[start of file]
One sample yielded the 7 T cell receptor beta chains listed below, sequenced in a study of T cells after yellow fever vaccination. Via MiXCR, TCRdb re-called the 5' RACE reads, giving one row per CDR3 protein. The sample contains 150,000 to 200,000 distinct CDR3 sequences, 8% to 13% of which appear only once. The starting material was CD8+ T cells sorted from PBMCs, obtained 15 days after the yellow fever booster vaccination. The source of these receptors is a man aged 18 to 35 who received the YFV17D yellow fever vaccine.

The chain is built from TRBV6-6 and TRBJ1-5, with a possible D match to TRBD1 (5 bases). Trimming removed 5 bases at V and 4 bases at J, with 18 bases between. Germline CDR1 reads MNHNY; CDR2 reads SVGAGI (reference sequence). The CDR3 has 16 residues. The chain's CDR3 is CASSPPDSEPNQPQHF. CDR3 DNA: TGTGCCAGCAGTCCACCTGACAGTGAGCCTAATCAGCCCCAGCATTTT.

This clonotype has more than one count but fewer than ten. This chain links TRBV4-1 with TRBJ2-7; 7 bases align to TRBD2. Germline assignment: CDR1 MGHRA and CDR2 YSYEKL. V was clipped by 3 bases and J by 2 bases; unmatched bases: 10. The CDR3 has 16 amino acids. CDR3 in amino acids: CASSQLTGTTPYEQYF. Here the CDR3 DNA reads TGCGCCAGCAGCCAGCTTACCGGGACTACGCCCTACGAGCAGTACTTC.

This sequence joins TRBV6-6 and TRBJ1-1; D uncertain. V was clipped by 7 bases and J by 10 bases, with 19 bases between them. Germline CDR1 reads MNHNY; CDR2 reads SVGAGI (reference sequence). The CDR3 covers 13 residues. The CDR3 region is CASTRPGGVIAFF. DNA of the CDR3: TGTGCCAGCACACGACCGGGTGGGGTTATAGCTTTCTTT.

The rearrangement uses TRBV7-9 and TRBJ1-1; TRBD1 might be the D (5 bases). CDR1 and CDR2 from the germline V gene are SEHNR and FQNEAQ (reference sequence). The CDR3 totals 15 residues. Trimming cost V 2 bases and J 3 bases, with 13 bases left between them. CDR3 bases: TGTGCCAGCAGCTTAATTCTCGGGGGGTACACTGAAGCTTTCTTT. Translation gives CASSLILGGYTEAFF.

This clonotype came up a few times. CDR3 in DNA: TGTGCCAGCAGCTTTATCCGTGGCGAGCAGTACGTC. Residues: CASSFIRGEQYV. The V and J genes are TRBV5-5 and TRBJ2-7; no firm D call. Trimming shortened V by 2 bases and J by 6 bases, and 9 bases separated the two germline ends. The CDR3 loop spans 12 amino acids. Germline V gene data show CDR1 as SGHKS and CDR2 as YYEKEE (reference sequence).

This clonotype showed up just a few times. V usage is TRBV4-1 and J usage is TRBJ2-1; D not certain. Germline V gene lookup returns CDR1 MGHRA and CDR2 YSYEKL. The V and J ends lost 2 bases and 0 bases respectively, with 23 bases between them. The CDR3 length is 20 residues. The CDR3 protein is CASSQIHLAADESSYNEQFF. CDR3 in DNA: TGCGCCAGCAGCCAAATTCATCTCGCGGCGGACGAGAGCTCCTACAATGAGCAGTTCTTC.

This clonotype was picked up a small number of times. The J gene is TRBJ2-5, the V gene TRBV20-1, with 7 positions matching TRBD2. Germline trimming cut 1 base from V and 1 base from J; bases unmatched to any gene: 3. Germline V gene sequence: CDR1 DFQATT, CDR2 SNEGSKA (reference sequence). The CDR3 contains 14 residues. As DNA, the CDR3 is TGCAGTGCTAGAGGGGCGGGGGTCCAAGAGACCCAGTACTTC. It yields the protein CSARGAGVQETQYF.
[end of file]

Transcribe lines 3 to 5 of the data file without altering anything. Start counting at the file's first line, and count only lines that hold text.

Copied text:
This clonotype has more than one count but fewer than ten. This chain links TRBV4-1 with TRBJ2-7; 7 bases align to TRBD2. Germline assignment: CDR1 MGHRA and CDR2 YSYEKL. V was clipped by 3 bases and J by 2 bases; unmatched bases: 10. The CDR3 has 16 amino acids. CDR3 in amino acids: CASSQLTGTTPYEQYF. Here the CDR3 DNA reads TGCGCCAGCAGCCAGCTTACCGGGACTACGCCCTACGAGCAGTACTTC.

This sequence joins TRBV6-6 and TRBJ1-1; D uncertain. V was clipped by 7 bases and J by 10 bases, with 19 bases between them. Germline CDR1 reads MNHNY; CDR2 reads SVGAGI (reference sequence). The CDR3 covers 13 residues. The CDR3 region is CASTRPGGVIAFF. DNA of the CDR3: TGTGCCAGCACACGACCGGGTGGGGTTATAGCTTTCTTT.

The rearrangement uses TRBV7-9 and TRBJ1-1; TRBD1 might be the D (5 bases). CDR1 and CDR2 from the germline V gene are SEHNR and FQNEAQ (reference sequence). The CDR3 totals 15 residues. Trimming cost V 2 bases and J 3 bases, with 13 bases left between them. CDR3 bases: TGTGCCAGCAGCTTAATTCTCGGGGGGTACACTGAAGCTTTCTTT. Translation gives CASSLILGGYTEAFF.